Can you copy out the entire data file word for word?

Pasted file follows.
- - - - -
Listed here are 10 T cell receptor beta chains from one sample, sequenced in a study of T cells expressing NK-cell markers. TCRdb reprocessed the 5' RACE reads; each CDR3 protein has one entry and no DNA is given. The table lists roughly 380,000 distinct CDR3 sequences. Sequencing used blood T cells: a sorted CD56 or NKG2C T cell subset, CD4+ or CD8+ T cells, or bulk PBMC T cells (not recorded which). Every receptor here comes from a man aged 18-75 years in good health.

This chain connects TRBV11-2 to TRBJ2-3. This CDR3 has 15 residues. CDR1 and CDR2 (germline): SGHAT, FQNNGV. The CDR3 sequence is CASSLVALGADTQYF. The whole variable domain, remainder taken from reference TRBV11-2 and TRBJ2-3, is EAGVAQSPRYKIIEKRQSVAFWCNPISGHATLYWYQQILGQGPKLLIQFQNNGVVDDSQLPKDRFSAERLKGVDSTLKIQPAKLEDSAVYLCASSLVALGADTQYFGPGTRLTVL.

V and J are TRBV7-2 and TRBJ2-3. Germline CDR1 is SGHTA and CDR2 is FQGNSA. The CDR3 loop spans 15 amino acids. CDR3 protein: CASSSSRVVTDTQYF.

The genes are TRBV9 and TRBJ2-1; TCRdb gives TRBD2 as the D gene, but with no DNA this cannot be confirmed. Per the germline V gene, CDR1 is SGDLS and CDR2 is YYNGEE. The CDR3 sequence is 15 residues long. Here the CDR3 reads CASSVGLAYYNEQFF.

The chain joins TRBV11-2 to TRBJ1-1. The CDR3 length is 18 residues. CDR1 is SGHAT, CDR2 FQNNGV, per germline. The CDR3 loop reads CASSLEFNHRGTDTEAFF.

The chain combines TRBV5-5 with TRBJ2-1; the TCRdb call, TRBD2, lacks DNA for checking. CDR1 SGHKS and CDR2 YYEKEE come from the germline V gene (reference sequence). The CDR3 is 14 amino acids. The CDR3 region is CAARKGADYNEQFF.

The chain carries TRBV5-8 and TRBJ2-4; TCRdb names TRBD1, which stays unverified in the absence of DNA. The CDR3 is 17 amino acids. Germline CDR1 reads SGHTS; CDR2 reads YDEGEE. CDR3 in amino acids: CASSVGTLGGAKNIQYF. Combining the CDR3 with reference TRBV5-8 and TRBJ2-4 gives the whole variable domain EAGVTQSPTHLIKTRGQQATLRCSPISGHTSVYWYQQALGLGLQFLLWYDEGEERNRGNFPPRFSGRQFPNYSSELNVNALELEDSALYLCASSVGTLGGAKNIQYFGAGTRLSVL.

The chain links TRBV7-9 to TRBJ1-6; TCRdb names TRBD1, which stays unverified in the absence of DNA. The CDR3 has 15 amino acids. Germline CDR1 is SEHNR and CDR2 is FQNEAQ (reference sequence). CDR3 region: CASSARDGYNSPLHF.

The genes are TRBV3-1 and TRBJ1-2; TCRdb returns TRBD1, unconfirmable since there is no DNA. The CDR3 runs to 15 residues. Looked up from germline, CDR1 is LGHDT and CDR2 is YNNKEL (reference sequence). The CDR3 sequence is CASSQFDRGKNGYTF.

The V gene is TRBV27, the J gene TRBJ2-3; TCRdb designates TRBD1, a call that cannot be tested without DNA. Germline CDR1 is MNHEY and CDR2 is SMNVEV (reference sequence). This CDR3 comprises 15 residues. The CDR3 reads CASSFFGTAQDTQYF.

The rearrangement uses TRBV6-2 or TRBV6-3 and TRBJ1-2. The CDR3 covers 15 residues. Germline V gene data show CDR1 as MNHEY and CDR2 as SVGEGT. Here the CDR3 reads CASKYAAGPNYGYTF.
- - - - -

Listed here are 10 T cell receptor beta chains from one sample, sequenced in a study of T cells expressing NK-cell markers. TCRdb reprocessed the 5' RACE reads; each CDR3 protein has one entry and no DNA is given. The table lists roughly 380,000 distinct CDR3 sequences. Sequencing used blood T cells: a sorted CD56 or NKG2C T cell subset, CD4+ or CD8+ T cells, or bulk PBMC T cells (not recorded which). Every receptor here comes from a man aged 18-75 years in good health.

This chain connects TRBV11-2 to TRBJ2-3. This CDR3 has 15 residues. CDR1 and CDR2 (germline): SGHAT, FQNNGV. The CDR3 sequence is CASSLVALGADTQYF. The whole variable domain, remainder taken from reference TRBV11-2 and TRBJ2-3, is EAGVAQSPRYKIIEKRQSVAFWCNPISGHATLYWYQQILGQGPKLLIQFQNNGVVDDSQLPKDRFSAERLKGVDSTLKIQPAKLEDSAVYLCASSLVALGADTQYFGPGTRLTVL.

V and J are TRBV7-2 and TRBJ2-3. Germline CDR1 is SGHTA and CDR2 is FQGNSA. The CDR3 loop spans 15 amino acids. CDR3 protein: CASSSSRVVTDTQYF.

The genes are TRBV9 and TRBJ2-1; TCRdb gives TRBD2 as the D gene, but with no DNA this cannot be confirmed. Per the germline V gene, CDR1 is SGDLS and CDR2 is YYNGEE. The CDR3 sequence is 15 residues long. Here the CDR3 reads CASSVGLAYYNEQFF.

The chain joins TRBV11-2 to TRBJ1-1. The CDR3 length is 18 residues. CDR1 is SGHAT, CDR2 FQNNGV, per germline. The CDR3 loop reads CASSLEFNHRGTDTEAFF.

The chain combines TRBV5-5 with TRBJ2-1; the TCRdb call, TRBD2, lacks DNA for checking. CDR1 SGHKS and CDR2 YYEKEE come from the germline V gene (reference sequence). The CDR3 is 14 amino acids. The CDR3 region is CAARKGADYNEQFF.

The chain carries TRBV5-8 and TRBJ2-4; TCRdb names TRBD1, which stays unverified in the absence of DNA. The CDR3 is 17 amino acids. Germline CDR1 reads SGHTS; CDR2 reads YDEGEE. CDR3 in amino acids: CASSVGTLGGAKNIQYF. Combining the CDR3 with reference TRBV5-8 and TRBJ2-4 gives the whole variable domain EAGVTQSPTHLIKTRGQQATLRCSPISGHTSVYWYQQALGLGLQFLLWYDEGEERNRGNFPPRFSGRQFPNYSSELNVNALELEDSALYLCASSVGTLGGAKNIQYFGAGTRLSVL.

The chain links TRBV7-9 to TRBJ1-6; TCRdb names TRBD1, which stays unverified in the absence of DNA. The CDR3 has 15 amino acids. Germline CDR1 is SEHNR and CDR2 is FQNEAQ (reference sequence). CDR3 region: CASSARDGYNSPLHF.

The genes are TRBV3-1 and TRBJ1-2; TCRdb returns TRBD1, unconfirmable since there is no DNA. The CDR3 runs to 15 residues. Looked up from germline, CDR1 is LGHDT and CDR2 is YNNKEL (reference sequence). The CDR3 sequence is CASSQFDRGKNGYTF.

The V gene is TRBV27, the J gene TRBJ2-3; TCRdb designates TRBD1, a call that cannot be tested without DNA. Germline CDR1 is MNHEY and CDR2 is SMNVEV (reference sequence). This CDR3 comprises 15 residues. The CDR3 reads CASSFFGTAQDTQYF.

The rearrangement uses TRBV6-2 or TRBV6-3 and TRBJ1-2. The CDR3 covers 15 residues. Germline V gene data show CDR1 as MNHEY and CDR2 as SVGEGT. Here the CDR3 reads CASKYAAGPNYGYTF.